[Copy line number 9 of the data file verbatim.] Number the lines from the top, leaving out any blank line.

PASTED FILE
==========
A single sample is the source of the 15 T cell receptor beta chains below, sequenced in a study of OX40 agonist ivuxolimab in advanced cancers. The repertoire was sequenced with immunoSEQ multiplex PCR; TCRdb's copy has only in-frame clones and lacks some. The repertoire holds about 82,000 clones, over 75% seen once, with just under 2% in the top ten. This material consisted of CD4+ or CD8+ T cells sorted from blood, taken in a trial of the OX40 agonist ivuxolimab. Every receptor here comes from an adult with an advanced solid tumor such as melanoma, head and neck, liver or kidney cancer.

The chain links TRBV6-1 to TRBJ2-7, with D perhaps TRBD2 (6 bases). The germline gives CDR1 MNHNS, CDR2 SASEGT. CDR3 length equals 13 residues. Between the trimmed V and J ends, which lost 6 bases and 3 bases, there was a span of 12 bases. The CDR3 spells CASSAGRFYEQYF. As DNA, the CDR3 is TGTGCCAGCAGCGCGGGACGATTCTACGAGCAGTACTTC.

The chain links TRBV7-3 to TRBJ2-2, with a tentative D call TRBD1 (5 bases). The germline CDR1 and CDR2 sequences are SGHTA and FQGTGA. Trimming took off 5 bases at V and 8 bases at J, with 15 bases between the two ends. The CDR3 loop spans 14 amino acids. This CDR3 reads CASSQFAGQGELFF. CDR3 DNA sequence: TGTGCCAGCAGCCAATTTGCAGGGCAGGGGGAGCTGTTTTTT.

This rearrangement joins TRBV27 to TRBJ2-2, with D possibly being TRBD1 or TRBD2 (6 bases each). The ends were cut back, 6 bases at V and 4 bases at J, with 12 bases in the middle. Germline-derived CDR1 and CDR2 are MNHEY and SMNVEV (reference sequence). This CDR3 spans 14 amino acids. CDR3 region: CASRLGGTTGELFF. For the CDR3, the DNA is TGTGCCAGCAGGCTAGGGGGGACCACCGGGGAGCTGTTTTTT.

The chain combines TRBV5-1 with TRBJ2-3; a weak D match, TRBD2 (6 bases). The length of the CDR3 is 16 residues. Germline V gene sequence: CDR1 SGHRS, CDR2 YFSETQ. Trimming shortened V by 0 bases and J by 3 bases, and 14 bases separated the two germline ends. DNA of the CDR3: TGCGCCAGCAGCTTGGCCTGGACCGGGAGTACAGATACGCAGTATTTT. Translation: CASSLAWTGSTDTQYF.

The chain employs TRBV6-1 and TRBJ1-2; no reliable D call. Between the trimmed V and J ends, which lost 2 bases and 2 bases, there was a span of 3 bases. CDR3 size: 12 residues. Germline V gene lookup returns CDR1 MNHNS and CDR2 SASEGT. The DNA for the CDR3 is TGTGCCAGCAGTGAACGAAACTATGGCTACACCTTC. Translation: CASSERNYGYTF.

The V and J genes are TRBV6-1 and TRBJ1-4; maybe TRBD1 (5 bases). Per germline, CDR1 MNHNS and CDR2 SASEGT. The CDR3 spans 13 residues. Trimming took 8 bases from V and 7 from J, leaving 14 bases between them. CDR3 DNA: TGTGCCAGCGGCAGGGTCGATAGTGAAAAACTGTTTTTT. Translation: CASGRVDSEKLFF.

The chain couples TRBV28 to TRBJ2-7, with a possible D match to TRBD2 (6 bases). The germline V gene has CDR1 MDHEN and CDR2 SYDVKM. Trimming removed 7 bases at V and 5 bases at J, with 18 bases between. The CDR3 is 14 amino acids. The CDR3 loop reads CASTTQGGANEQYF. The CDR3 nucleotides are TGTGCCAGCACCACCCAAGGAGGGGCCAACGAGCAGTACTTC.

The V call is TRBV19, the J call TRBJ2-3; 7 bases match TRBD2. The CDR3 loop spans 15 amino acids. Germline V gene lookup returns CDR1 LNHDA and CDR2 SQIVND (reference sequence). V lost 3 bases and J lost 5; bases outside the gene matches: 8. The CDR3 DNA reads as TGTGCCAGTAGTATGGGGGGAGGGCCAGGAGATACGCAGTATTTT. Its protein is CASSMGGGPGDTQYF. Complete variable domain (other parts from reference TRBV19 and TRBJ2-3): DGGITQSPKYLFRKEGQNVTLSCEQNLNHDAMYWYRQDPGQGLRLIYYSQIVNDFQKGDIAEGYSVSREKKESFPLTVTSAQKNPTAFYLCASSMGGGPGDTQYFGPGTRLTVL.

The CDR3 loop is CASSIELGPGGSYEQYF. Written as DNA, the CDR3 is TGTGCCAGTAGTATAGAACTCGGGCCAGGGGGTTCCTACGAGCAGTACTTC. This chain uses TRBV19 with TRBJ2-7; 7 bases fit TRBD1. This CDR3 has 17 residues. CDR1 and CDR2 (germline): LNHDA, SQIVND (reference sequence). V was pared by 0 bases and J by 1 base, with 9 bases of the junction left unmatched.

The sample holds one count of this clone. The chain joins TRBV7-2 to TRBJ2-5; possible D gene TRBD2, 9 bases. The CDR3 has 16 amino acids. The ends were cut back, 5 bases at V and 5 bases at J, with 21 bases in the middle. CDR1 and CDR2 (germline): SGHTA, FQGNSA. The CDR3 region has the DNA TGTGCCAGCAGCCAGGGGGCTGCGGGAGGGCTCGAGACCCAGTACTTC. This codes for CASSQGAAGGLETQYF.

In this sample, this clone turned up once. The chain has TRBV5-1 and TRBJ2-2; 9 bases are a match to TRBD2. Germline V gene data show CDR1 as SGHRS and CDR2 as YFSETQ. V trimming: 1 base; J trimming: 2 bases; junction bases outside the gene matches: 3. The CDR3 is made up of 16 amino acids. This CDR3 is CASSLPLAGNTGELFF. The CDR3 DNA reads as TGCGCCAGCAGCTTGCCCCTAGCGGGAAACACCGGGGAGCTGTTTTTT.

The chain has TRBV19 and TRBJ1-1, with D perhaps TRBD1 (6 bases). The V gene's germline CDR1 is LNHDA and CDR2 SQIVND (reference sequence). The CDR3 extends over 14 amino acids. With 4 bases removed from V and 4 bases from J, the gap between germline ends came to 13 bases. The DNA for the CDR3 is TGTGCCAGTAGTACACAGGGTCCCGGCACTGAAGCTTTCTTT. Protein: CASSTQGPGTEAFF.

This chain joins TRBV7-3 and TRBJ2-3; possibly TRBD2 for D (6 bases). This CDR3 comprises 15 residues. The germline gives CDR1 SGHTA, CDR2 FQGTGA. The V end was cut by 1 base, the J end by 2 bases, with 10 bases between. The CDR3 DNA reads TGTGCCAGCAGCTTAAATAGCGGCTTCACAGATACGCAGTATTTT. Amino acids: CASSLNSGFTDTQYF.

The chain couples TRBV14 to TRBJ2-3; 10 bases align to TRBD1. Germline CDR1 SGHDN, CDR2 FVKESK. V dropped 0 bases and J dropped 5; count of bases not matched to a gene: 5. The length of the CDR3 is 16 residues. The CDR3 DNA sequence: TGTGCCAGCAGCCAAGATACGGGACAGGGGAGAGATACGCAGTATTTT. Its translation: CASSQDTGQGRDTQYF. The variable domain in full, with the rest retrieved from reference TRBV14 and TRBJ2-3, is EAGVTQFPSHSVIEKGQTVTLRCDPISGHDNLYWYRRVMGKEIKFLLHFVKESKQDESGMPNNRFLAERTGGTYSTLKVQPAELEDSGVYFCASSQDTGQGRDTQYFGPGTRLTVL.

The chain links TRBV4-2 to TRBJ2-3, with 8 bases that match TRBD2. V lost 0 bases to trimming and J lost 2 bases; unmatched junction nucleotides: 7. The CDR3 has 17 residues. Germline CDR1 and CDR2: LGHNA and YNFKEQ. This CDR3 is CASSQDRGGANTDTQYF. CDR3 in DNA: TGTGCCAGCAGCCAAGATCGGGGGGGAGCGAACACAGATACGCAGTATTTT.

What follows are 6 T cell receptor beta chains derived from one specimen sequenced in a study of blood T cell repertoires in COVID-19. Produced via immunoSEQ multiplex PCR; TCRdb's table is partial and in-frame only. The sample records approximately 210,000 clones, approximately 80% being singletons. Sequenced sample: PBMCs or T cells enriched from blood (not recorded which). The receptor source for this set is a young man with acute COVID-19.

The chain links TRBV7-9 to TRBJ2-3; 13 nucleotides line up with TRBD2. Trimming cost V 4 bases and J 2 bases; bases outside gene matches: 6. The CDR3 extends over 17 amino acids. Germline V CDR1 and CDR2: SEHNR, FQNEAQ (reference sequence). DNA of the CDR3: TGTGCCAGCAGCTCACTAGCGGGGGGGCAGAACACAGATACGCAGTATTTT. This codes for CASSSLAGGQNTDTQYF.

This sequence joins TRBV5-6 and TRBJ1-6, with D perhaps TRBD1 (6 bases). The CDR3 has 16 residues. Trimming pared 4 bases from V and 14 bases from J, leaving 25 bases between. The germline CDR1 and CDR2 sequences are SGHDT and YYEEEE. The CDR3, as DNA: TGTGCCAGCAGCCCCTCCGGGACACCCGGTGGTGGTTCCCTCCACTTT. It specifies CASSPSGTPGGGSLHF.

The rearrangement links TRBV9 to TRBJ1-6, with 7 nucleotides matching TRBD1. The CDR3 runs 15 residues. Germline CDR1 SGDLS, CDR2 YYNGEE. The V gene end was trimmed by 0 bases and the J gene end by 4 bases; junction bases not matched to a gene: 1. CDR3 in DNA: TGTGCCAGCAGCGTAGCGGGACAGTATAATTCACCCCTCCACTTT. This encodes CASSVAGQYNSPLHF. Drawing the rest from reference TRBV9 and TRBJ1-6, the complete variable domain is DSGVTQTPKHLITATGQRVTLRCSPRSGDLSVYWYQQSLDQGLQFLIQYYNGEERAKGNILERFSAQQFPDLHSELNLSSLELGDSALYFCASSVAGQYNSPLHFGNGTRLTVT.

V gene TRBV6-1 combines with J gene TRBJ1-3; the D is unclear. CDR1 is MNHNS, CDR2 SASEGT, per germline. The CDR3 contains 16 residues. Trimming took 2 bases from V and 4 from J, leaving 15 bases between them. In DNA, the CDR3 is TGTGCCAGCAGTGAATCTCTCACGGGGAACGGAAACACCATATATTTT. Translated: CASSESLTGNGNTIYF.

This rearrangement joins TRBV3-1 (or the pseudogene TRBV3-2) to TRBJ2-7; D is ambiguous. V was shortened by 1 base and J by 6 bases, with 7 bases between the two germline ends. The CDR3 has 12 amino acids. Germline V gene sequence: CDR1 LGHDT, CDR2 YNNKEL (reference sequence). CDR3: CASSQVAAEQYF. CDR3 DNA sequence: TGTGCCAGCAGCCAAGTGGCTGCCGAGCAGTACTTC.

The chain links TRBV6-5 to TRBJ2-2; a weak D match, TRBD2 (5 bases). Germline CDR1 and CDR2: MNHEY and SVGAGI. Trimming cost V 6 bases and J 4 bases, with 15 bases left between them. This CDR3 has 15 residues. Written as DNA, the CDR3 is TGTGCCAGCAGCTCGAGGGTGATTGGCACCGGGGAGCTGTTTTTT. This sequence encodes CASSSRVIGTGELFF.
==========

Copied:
The V call is TRBV19, the J call TRBJ2-3; 7 bases match TRBD2. The CDR3 loop spans 15 amino acids. Germline V gene lookup returns CDR1 LNHDA and CDR2 SQIVND (reference sequence). V lost 3 bases and J lost 5; bases outside the gene matches: 8. The CDR3 DNA reads as TGTGCCAGTAGTATGGGGGGAGGGCCAGGAGATACGCAGTATTTT. Its protein is CASSMGGGPGDTQYF. Complete variable domain (other parts from reference TRBV19 and TRBJ2-3): DGGITQSPKYLFRKEGQNVTLSCEQNLNHDAMYWYRQDPGQGLRLIYYSQIVNDFQKGDIAEGYSVSREKKESFPLTVTSAQKNPTAFYLCASSMGGGPGDTQYFGPGTRLTVL.